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The central theme of our research is Quantum Chemical Topology (QCT), a rigorous bridge between modern quantum mechanical wave functions and chemical insight and prediction.

The mathematical branch supporting QCT is that of dynamical systems, which defines a number of concepts and uses a mathematical language that guides the QCT’s interpretation of chemistry as well as its predictive capacity.

A major research effort to realise the latter is in the shape of a protein force field, designed from scratch, and currently called QCTFF. The topological atoms determine how a system’s energy is partitioned. Combining this QCT partitioning with the universal quantum expression of energy, leads to four types of fundamental energy contributions. The first of these is intra-atomic and the remaining three inter-atomic: (i) atomic self-energy, (ii) Coulomb energy, (iii) exchange energy and (iv) correlation energy. All structural and dynamic effects in a molecular system emerge from the interplay of these contributions. The machine learning method kriging captures well how they change in response to a change in nuclear configuration. Moreover, the Coulomb energy is represented by a converging multipolar series expansion when the nuclei are sufficiently far apart. Finally, incorporation of reactions is perfectly possible without the need for conceptual change or ad-hoc modifications.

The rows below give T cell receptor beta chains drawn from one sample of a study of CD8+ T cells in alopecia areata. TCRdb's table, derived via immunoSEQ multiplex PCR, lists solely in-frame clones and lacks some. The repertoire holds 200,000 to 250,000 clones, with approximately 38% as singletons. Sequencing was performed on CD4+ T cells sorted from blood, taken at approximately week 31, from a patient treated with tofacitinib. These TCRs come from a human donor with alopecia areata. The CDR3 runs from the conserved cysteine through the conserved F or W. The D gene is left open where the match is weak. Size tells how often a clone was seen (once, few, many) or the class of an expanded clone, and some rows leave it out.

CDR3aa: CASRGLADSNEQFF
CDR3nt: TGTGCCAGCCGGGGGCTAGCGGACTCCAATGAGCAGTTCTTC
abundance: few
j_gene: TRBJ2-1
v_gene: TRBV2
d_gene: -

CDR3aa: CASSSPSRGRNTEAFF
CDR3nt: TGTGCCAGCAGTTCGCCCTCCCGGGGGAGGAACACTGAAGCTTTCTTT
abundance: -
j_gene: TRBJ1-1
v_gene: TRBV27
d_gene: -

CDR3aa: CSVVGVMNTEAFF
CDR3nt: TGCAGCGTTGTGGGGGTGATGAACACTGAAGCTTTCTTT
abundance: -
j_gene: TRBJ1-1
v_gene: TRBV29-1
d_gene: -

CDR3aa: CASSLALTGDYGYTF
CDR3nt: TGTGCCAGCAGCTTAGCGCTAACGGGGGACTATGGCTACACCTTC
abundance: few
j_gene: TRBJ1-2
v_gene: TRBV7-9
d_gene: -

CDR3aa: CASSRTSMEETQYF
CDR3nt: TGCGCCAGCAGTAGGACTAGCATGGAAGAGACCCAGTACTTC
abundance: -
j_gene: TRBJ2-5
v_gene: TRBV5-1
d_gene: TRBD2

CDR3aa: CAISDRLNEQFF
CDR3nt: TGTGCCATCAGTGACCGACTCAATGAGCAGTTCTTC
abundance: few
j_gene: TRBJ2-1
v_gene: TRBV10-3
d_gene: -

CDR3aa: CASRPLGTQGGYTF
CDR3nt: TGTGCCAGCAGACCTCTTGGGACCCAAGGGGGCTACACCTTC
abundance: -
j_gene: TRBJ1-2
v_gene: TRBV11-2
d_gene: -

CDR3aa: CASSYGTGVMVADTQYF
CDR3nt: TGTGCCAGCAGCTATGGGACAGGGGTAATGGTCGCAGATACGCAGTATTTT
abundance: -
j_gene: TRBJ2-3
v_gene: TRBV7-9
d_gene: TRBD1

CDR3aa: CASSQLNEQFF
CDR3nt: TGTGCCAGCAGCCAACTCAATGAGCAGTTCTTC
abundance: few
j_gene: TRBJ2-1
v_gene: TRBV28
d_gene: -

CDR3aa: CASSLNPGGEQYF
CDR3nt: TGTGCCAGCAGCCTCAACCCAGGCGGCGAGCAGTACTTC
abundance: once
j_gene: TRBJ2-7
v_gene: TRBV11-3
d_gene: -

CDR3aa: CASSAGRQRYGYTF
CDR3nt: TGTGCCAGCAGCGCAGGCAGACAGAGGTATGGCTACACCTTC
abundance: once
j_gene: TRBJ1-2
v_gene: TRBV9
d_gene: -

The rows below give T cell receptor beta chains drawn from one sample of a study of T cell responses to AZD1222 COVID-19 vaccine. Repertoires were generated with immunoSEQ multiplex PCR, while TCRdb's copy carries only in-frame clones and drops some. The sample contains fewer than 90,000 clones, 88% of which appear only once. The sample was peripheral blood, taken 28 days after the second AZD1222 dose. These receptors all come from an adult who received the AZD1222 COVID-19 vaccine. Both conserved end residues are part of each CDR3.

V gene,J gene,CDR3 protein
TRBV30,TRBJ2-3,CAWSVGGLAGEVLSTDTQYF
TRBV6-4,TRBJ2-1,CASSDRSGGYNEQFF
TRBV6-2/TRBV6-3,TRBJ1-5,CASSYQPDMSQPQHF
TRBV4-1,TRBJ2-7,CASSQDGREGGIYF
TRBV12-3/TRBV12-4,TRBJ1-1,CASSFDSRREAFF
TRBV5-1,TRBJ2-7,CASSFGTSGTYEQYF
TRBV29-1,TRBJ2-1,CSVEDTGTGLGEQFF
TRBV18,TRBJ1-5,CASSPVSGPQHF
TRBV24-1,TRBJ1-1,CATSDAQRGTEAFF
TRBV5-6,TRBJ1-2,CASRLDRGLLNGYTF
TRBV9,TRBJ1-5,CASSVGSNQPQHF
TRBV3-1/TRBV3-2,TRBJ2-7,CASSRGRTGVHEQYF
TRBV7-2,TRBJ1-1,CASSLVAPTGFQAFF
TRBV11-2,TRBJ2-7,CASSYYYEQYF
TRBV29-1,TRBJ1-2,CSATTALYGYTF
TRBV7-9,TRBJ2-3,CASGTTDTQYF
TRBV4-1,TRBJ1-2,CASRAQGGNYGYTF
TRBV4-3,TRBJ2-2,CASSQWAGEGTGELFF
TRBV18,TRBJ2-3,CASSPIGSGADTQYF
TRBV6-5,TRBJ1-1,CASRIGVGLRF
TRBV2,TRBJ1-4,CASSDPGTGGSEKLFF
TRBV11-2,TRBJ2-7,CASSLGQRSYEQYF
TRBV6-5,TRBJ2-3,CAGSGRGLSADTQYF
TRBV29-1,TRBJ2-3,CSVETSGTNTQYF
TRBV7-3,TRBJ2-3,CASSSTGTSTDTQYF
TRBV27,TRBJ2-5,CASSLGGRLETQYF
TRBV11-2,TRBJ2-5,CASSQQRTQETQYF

Current Research

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Legacy Research

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Literature Review

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